There comes a moment in everyone’s life when they must decide which road leads to personal happiness. For Dylan Silver, this is that moment…
For the past twenty-two-years, Dylan has been living in her parents' carefully crafted world, always putting her own dreams on hold to play the role of a dutiful daughter.
So when her best friend coaxes her into a winter getaway to a mountain cabin, she sees it as a chance to forget about the responsibilities waiting for her at home. At least for a little while.
But then her past catches up to her—in the form of sexy snowboarder, Sawyer Carter.
Six years ago, Dylan bid goodbye to the only boy she ever truly loved. Now he's standing right in front of her, bringing up bittersweet memories and igniting suppressed desires as he dares her to be the person she has always wanted to be.
Dylan and Sawyer’s unexpected meeting is a second chance, but will a girl who doesn't believe in fate and taking risks be able to overcome her fears of losing control and finally embrace the life she desperately wants?
Only one thing is certain: after a week in Whistler, Dylan's world will never be the same.
Top 10 List
Happiness - and unhappiness for that matter - isn’t black and white.
Happiness transcends time and place, shape and size.
• Everyone in the world—no matter who they are, what they look like, where they live, how much or how little money they make, how healthy or unhealthy they are—is capable of both happiness and unhappiness.
Happiness is internal.
• Our society is so focused on outer appearance. Whether it be our looks, the size of our house/wallet, or all the shiny “swag” we like to show off on Instagram, many people equate happiness levels with how we look and how many flashy things we own. The media often makes us think that being good-looking, rich, and living a life of luxury will automatically make us happy. But those means do not guarantee happiness. True happiness is only achieved when a person is happy on the inside through their mindset, actions, and outlook on life.
But also external.
• That being said, a strong support system (someone you can talk to who actually listens and cares) is essential for achieving happiness. A meaningful, fulfilled life in which one is surrounded by friends and family they can count on will often aid in enriching someone’s happiness levels.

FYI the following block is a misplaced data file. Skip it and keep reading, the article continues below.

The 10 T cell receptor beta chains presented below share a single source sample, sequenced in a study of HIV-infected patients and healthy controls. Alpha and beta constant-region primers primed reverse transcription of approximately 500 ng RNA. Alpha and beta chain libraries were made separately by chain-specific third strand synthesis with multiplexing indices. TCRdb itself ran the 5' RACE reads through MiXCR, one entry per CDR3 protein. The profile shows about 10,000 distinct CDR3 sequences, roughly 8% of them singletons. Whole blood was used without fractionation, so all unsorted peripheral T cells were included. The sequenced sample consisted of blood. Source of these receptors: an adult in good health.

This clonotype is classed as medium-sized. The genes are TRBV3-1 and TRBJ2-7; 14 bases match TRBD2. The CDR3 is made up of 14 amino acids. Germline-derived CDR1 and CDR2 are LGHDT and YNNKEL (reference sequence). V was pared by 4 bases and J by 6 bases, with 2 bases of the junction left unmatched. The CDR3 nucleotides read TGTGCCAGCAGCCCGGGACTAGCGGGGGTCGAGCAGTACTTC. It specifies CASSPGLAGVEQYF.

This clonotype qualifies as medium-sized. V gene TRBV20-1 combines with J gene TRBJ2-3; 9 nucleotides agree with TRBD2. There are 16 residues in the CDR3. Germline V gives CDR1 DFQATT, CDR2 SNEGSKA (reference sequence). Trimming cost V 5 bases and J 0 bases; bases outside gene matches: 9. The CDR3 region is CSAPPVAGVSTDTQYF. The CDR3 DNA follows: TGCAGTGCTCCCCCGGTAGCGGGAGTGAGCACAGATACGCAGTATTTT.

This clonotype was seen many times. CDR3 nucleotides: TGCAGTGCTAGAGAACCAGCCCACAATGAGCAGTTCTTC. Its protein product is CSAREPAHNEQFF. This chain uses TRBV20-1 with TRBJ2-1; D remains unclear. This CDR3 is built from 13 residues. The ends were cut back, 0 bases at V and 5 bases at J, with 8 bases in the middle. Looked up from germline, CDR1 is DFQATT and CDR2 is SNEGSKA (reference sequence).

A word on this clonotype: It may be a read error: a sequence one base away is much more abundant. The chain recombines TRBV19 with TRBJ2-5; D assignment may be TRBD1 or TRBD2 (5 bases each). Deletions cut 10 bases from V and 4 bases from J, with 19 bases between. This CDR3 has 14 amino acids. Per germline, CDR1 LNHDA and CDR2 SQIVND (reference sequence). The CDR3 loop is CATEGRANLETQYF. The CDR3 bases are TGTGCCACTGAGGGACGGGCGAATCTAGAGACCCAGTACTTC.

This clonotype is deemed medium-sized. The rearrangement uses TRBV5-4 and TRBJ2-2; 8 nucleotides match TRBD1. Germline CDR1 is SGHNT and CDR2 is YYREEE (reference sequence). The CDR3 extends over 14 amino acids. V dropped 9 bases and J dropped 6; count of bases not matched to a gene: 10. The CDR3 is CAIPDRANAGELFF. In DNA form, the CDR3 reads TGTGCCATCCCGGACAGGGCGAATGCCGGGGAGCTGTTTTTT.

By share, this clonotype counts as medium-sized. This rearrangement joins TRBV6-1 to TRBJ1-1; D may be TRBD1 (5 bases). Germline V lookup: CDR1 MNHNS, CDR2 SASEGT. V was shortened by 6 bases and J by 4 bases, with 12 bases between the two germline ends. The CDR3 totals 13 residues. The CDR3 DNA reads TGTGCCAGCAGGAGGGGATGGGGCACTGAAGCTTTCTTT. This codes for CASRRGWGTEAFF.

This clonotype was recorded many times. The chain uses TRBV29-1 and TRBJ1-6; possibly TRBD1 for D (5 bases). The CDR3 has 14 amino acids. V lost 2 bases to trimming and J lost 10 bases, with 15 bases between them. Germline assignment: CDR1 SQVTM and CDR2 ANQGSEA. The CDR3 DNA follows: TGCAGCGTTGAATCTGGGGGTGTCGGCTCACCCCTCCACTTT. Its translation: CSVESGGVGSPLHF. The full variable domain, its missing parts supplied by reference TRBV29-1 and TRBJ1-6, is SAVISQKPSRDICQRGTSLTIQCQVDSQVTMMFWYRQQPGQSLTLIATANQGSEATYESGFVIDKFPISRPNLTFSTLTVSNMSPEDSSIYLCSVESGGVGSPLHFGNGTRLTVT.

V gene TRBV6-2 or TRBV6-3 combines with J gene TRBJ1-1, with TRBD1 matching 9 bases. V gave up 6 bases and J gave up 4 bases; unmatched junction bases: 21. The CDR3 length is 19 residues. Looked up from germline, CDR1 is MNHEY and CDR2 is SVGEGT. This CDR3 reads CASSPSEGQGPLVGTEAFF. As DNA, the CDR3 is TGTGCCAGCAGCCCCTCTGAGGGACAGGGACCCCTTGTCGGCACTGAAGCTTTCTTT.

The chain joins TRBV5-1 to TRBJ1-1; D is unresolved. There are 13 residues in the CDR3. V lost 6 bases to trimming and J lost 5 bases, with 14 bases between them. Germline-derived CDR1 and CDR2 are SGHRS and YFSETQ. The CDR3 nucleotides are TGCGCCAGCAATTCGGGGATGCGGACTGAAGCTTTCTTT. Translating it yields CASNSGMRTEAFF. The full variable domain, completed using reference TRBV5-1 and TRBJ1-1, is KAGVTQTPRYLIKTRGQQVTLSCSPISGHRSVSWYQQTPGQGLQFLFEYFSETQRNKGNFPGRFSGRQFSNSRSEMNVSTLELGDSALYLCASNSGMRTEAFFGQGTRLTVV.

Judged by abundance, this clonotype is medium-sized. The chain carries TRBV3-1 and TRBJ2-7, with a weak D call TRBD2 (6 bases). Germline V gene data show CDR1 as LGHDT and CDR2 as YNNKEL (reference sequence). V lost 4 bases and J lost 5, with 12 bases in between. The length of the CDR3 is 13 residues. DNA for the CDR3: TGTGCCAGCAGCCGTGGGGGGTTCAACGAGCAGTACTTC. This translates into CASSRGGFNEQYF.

You can’t force happiness.
• This is one that I still struggle with. There are many studies that show that positive thinking influences happiness. While it may not cause happiness, there is a strong relation between being an optimist in the face of hardship and happiness. However, it’s easier said than done. For me, being happy means working on myself every day and striving to be a good person devoid of negative thoughts, jealousy of others who “have it better”, and anger toward uncontrollable events.
Happiness can be deceiving.
• Just because someone is at the top of their career, surrounded by adoring friends, swimming in a pool full of cash, and smiling in a picture doesn’t mean they are truly happy.
Different people face hardships in different ways.
• The same negative event (getting laid off, illness, etc.) has a varied effect on people. Something that may shake someone to the core and instill a sense of unhappiness within them could be handled completely differently by someone else.
An event that breaks someone can make someone else stronger.
• We don’t know what kind of amazing feats we’re capable of until we’re put to the test and facing obstacles head-on. Sometimes, a negative event can actually make us happier in the end by showing us the truly important things in life.
Money does not equal happiness.
• Sure, money can buy luxury, but true friendships, good health, and positive personalities aren’t for sale.
Neither does love.
• You have to love yourself first to be able to love someone else. Just because you finally get together with your “One True Love” doesn’t mean that you’ll be happy. A good, supportive partner can obviously increase potential for happiness within a person, but it’s hard to fix one area in life that needs fixing with something (or someone) else. Chances are that the honeymoon phase will eventually wear off and you’ll be left feeling unfulfilled yet again.
Sometimes it’s okay to be “unhappy”.
• Key word: “sometimes”. If you’re a person who is genuinely happy 24/7, I applaud you. And this is one of those rare times that I think it would be okay for me to admit complete and utter jealousy. Because, the truth is, it’s very difficult and rare to always be happy. Life is hard, no matter who you are and where you live. It’s only natural to experience its ups and downs and recognize that not every single second of every day will be perfect. However, it’s important to be able to seek out the light even in dark places.
About the author:
Victoria Green is a New Adult author who enjoys writing about unspoken love and second chances. She’s a travel junkie and a huge photography enthusiast. Her experience growing up in a war-torn country has helped teach her the importance of living life to the fullest and appreciating every single day. She believes in true love, good chocolate, and great books. She lives in Canada with her high school sweetheart (though he’s graduated to a fiancé now) and their pack of puppies, and also writes Young Adult novels under a different name.